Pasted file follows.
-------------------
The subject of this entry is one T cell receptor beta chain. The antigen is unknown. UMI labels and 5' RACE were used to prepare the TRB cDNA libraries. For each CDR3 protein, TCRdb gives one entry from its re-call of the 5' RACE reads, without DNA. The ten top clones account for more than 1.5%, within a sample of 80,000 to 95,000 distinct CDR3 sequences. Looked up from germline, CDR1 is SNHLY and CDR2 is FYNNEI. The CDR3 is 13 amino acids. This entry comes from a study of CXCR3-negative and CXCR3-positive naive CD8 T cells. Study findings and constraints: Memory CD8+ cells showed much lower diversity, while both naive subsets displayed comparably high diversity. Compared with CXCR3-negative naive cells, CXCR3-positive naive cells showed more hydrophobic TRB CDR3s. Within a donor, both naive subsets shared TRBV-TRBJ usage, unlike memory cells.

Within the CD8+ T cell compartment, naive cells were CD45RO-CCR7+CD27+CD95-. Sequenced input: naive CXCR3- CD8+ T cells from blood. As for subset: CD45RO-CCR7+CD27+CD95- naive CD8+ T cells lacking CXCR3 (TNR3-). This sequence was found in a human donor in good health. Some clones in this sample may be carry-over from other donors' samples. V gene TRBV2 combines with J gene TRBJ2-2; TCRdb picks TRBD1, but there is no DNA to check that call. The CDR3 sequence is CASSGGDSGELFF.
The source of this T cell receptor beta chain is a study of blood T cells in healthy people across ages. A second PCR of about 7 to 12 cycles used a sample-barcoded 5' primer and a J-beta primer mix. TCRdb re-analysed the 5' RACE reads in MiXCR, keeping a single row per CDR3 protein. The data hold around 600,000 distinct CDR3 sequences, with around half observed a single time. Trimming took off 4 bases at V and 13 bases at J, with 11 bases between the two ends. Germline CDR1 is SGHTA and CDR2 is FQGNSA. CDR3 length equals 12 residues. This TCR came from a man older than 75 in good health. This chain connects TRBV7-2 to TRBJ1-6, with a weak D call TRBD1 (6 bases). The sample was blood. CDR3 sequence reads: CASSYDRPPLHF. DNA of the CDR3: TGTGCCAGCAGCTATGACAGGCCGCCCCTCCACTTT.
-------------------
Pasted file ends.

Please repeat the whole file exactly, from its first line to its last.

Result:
The subject of this entry is one T cell receptor beta chain. The antigen is unknown. UMI labels and 5' RACE were used to prepare the TRB cDNA libraries. For each CDR3 protein, TCRdb gives one entry from its re-call of the 5' RACE reads, without DNA. The ten top clones account for more than 1.5%, within a sample of 80,000 to 95,000 distinct CDR3 sequences. Looked up from germline, CDR1 is SNHLY and CDR2 is FYNNEI. The CDR3 is 13 amino acids. This entry comes from a study of CXCR3-negative and CXCR3-positive naive CD8 T cells. Study findings and constraints: Memory CD8+ cells showed much lower diversity, while both naive subsets displayed comparably high diversity. Compared with CXCR3-negative naive cells, CXCR3-positive naive cells showed more hydrophobic TRB CDR3s. Within a donor, both naive subsets shared TRBV-TRBJ usage, unlike memory cells.

Within the CD8+ T cell compartment, naive cells were CD45RO-CCR7+CD27+CD95-. Sequenced input: naive CXCR3- CD8+ T cells from blood. As for subset: CD45RO-CCR7+CD27+CD95- naive CD8+ T cells lacking CXCR3 (TNR3-). This sequence was found in a human donor in good health. Some clones in this sample may be carry-over from other donors' samples. V gene TRBV2 combines with J gene TRBJ2-2; TCRdb picks TRBD1, but there is no DNA to check that call. The CDR3 sequence is CASSGGDSGELFF.
The source of this T cell receptor beta chain is a study of blood T cells in healthy people across ages. A second PCR of about 7 to 12 cycles used a sample-barcoded 5' primer and a J-beta primer mix. TCRdb re-analysed the 5' RACE reads in MiXCR, keeping a single row per CDR3 protein. The data hold around 600,000 distinct CDR3 sequences, with around half observed a single time. Trimming took off 4 bases at V and 13 bases at J, with 11 bases between the two ends. Germline CDR1 is SGHTA and CDR2 is FQGNSA. CDR3 length equals 12 residues. This TCR came from a man older than 75 in good health. This chain connects TRBV7-2 to TRBJ1-6, with a weak D call TRBD1 (6 bases). The sample was blood. CDR3 sequence reads: CASSYDRPPLHF. DNA of the CDR3: TGTGCCAGCAGCTATGACAGGCCGCCCCTCCACTTT.